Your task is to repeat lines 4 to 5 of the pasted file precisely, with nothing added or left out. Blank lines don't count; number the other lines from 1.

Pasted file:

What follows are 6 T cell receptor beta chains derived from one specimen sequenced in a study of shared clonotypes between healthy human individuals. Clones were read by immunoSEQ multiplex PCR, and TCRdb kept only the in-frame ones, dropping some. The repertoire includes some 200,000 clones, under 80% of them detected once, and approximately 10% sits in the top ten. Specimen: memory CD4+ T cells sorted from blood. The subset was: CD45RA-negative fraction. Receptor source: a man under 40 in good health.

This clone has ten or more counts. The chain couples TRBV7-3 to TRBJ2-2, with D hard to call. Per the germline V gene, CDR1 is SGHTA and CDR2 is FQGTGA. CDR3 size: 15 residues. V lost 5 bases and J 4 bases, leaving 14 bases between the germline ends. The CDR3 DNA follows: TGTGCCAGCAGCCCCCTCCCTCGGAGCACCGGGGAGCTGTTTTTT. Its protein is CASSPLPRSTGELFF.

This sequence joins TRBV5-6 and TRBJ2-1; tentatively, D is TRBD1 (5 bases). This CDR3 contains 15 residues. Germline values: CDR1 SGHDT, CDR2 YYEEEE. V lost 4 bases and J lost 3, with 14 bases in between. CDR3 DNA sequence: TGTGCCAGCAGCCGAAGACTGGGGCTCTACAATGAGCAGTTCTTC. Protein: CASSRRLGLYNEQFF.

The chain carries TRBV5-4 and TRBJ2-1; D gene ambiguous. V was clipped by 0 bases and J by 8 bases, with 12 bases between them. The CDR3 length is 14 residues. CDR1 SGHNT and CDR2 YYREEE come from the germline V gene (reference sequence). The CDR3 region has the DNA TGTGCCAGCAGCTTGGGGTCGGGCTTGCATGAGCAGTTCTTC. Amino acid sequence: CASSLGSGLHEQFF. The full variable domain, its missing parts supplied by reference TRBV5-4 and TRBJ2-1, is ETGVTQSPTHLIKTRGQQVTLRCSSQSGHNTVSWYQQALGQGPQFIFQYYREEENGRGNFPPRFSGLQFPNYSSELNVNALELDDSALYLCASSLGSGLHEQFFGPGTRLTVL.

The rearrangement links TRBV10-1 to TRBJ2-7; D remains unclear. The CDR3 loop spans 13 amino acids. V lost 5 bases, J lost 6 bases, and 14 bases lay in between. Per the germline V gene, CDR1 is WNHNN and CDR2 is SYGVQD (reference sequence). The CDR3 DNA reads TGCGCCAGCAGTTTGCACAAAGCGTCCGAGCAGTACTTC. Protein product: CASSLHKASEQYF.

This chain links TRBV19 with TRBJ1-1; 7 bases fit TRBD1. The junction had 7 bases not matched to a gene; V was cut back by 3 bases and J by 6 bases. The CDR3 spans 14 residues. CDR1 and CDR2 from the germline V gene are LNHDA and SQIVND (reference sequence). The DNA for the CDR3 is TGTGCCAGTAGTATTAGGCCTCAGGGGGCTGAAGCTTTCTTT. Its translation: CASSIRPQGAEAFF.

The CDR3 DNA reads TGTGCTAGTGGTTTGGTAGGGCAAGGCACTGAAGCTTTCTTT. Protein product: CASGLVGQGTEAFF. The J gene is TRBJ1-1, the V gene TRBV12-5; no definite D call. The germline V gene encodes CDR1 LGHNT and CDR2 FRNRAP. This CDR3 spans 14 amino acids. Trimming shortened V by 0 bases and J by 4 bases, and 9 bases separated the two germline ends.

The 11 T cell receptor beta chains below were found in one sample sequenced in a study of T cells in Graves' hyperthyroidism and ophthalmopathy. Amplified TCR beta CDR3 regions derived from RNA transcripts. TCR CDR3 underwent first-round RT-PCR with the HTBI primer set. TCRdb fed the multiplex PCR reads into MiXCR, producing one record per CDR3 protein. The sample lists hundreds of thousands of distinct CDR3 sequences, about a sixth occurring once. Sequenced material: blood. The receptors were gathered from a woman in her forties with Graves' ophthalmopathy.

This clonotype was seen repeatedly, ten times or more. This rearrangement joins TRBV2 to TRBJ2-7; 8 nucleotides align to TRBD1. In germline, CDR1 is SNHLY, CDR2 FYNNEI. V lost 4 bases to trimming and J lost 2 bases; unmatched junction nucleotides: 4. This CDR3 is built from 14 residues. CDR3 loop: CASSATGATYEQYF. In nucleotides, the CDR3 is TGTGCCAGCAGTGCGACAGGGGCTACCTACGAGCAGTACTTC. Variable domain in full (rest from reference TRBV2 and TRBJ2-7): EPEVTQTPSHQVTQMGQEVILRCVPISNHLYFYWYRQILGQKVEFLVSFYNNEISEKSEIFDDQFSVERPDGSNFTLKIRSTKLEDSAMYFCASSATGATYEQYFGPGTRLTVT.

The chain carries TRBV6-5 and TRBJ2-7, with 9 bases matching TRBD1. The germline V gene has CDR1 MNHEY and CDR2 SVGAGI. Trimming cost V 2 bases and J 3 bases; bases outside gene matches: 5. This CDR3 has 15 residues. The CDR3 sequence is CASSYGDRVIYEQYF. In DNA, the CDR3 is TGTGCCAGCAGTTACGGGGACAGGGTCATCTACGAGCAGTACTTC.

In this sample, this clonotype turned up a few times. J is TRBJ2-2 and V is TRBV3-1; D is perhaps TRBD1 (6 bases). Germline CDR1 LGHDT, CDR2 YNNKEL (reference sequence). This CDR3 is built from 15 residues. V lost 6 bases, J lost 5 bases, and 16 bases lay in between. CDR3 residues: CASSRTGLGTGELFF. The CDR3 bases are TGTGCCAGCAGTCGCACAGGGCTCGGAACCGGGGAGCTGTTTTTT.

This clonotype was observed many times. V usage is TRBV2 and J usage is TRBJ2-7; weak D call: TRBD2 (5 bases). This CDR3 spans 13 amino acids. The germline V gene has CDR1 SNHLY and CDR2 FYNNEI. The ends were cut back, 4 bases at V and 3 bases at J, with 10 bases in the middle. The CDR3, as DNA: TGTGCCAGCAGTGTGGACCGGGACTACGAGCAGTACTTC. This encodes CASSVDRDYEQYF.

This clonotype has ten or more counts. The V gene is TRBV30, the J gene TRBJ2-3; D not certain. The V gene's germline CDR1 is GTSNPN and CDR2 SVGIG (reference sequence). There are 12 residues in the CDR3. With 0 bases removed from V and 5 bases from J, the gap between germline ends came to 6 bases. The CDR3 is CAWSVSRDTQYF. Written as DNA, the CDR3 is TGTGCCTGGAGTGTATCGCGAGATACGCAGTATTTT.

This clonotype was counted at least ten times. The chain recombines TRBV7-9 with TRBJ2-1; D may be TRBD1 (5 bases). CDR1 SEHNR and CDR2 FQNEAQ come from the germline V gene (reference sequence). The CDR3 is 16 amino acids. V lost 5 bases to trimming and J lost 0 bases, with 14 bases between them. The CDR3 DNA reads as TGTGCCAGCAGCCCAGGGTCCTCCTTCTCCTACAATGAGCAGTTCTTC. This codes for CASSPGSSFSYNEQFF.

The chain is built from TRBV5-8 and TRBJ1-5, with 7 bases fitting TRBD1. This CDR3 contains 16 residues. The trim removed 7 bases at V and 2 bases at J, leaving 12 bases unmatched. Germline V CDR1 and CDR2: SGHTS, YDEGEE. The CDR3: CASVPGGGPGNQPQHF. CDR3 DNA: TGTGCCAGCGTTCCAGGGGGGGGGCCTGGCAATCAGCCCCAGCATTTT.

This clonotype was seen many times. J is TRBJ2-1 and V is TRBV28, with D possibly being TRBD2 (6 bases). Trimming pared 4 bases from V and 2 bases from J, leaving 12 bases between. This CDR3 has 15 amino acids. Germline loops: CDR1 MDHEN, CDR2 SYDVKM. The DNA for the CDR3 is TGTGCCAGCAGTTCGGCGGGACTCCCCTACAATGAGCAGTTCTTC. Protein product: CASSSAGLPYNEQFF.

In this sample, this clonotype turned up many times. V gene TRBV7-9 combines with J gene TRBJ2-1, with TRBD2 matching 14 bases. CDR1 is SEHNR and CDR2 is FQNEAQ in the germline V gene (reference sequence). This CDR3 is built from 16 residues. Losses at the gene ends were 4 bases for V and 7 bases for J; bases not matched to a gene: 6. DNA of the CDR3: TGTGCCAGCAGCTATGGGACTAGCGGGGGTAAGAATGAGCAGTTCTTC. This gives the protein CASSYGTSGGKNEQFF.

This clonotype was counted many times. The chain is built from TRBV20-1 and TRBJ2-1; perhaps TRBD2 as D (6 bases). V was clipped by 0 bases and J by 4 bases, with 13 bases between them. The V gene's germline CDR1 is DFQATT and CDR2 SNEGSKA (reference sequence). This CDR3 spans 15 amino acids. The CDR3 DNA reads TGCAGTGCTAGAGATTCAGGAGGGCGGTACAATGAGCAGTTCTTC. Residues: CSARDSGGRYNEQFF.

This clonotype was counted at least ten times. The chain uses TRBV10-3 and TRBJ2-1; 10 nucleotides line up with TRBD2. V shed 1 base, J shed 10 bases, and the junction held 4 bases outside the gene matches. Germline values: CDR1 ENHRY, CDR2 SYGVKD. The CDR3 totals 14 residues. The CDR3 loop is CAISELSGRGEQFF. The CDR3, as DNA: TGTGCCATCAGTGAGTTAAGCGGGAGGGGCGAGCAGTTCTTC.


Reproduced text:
The chain carries TRBV5-4 and TRBJ2-1; D gene ambiguous. V was clipped by 0 bases and J by 8 bases, with 12 bases between them. The CDR3 length is 14 residues. CDR1 SGHNT and CDR2 YYREEE come from the germline V gene (reference sequence). The CDR3 region has the DNA TGTGCCAGCAGCTTGGGGTCGGGCTTGCATGAGCAGTTCTTC. Amino acid sequence: CASSLGSGLHEQFF. The full variable domain, its missing parts supplied by reference TRBV5-4 and TRBJ2-1, is ETGVTQSPTHLIKTRGQQVTLRCSSQSGHNTVSWYQQALGQGPQFIFQYYREEENGRGNFPPRFSGLQFPNYSSELNVNALELDDSALYLCASSLGSGLHEQFFGPGTRLTVL.

The rearrangement links TRBV10-1 to TRBJ2-7; D remains unclear. The CDR3 loop spans 13 amino acids. V lost 5 bases, J lost 6 bases, and 14 bases lay in between. Per the germline V gene, CDR1 is WNHNN and CDR2 is SYGVQD (reference sequence). The CDR3 DNA reads TGCGCCAGCAGTTTGCACAAAGCGTCCGAGCAGTACTTC. Protein product: CASSLHKASEQYF.